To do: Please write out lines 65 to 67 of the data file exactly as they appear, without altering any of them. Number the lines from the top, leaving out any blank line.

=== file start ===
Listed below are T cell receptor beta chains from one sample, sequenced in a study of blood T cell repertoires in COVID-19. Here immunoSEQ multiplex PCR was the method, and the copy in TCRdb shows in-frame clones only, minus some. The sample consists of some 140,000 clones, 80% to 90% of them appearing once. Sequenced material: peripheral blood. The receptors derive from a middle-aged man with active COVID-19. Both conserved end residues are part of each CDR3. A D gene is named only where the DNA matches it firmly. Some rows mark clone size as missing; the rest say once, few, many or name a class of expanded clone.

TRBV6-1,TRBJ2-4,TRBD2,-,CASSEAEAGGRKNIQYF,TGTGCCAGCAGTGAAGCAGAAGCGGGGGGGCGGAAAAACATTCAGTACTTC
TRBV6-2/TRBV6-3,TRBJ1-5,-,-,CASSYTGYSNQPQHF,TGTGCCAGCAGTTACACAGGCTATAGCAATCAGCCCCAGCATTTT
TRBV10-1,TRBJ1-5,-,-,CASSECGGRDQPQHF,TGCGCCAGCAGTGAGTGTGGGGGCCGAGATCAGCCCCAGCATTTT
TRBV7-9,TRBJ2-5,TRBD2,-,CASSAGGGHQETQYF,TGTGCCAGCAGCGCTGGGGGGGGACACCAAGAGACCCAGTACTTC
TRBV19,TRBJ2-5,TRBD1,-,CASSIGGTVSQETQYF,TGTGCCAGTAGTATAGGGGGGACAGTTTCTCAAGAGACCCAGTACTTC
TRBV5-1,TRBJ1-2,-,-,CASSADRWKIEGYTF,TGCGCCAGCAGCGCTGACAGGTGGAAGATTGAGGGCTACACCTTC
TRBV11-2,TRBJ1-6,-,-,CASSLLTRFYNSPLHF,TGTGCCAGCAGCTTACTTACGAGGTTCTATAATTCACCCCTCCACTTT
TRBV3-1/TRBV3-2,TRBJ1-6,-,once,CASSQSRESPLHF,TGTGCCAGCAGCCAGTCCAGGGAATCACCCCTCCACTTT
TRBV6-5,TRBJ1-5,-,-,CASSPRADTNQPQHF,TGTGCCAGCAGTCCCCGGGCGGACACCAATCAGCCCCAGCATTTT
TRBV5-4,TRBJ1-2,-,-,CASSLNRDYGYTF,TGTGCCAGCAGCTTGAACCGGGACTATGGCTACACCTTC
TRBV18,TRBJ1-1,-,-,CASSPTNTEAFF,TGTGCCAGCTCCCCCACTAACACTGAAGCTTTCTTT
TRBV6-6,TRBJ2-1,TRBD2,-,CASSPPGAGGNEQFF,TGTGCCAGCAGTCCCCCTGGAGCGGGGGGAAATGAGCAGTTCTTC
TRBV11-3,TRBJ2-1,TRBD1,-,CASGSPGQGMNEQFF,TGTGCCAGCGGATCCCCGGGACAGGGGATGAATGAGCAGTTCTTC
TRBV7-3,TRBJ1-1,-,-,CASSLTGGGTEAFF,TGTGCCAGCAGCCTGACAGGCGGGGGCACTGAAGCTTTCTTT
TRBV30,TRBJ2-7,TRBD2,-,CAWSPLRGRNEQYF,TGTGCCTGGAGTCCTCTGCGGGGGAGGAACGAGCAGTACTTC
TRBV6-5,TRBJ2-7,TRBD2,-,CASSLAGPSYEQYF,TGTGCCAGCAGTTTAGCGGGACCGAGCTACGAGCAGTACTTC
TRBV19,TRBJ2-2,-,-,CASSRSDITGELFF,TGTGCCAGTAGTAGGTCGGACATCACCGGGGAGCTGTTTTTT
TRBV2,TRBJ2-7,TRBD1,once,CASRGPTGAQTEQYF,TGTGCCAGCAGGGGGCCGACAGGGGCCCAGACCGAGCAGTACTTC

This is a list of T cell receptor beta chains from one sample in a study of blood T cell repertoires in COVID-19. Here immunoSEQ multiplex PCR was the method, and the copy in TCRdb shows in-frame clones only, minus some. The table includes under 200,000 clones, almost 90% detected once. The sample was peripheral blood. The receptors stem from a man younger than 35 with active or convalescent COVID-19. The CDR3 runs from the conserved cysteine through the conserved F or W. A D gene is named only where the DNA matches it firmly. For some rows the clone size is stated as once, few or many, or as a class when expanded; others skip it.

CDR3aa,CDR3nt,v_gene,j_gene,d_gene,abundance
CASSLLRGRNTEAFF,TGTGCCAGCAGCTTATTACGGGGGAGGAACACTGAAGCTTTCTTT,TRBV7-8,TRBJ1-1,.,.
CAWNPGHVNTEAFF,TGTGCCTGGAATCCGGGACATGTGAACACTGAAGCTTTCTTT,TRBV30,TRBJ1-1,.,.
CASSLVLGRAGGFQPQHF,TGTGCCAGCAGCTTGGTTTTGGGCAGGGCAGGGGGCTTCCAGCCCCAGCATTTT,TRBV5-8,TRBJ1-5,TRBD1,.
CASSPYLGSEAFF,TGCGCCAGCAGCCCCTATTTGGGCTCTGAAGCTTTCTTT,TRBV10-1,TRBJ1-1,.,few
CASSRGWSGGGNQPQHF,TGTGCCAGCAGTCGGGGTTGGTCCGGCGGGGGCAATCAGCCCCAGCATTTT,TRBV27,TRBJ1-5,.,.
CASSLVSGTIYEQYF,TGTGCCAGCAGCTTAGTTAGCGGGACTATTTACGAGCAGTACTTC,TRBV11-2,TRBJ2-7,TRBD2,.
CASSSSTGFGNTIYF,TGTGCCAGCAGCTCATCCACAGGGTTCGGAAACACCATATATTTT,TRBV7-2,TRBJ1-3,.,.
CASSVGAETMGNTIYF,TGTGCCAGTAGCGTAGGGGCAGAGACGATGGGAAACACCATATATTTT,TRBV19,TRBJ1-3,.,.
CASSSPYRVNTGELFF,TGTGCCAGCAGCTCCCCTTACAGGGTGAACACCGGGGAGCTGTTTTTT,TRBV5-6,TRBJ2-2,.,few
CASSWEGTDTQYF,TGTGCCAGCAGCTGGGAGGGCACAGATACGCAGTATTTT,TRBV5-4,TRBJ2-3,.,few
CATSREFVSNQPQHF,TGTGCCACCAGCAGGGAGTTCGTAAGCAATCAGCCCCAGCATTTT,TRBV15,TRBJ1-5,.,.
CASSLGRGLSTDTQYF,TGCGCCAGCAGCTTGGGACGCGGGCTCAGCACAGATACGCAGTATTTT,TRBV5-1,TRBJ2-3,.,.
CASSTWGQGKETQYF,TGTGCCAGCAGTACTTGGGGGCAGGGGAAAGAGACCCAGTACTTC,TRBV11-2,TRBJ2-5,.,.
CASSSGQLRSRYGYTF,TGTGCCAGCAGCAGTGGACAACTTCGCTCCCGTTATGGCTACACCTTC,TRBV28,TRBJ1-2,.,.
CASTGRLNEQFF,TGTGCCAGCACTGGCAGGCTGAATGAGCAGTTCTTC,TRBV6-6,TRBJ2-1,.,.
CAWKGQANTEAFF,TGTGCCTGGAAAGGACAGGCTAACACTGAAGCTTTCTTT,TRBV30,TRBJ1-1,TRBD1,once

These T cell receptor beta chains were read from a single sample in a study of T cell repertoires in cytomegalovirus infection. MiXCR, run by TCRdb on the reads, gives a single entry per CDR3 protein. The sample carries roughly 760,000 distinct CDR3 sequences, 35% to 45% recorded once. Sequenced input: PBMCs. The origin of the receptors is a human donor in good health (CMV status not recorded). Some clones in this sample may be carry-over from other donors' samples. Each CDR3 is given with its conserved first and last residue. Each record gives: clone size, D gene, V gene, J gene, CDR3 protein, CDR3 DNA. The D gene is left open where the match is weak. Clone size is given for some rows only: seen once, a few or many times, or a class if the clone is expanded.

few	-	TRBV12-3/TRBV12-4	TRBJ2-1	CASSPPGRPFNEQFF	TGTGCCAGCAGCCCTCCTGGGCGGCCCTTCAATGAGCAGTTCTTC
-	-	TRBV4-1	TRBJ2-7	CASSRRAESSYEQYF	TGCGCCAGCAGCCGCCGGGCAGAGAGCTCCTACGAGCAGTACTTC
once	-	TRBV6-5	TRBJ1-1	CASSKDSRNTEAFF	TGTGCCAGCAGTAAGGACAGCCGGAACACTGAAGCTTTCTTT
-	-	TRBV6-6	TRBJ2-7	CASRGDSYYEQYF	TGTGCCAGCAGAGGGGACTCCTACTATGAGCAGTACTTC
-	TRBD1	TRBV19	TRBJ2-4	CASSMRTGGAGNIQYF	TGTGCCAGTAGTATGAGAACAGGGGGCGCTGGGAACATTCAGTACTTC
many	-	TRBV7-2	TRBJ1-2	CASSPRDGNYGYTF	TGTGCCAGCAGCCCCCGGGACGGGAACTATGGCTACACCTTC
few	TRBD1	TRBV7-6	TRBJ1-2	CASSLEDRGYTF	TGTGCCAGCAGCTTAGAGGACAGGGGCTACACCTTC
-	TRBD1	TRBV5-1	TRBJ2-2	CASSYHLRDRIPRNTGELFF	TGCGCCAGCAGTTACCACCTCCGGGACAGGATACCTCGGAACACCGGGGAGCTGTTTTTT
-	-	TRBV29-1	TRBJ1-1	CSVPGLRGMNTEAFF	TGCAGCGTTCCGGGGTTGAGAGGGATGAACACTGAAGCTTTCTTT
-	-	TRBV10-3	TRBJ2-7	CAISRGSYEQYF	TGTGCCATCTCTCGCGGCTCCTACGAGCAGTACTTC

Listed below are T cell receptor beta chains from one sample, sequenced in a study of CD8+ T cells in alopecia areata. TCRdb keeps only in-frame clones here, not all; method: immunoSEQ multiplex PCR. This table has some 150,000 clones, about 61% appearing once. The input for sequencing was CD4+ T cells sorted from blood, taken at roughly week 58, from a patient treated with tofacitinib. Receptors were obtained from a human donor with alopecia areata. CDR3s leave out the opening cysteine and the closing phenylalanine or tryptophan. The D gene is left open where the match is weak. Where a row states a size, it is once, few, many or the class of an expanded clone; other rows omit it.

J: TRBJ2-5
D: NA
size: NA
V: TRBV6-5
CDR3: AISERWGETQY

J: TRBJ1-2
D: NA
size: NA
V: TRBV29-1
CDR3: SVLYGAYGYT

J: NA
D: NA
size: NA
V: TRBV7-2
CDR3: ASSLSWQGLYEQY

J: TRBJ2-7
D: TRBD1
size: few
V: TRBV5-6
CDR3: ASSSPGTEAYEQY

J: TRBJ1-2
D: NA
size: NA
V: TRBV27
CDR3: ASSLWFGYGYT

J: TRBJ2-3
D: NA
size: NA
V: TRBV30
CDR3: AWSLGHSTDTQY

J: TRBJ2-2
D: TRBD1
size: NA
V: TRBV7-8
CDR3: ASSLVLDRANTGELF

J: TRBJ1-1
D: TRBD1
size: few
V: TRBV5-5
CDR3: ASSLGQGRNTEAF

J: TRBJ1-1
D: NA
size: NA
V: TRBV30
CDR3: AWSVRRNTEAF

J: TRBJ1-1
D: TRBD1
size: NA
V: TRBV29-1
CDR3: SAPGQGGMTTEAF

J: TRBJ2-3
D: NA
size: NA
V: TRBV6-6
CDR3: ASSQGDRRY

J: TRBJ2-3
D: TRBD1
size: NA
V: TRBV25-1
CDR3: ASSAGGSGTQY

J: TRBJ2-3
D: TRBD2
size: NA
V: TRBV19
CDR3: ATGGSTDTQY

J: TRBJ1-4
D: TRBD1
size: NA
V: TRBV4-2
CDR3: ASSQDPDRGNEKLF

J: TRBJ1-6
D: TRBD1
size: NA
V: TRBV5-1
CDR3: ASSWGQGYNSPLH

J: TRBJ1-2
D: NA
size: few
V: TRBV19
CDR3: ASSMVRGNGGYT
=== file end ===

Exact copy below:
J: TRBJ2-7
D: TRBD1
size: few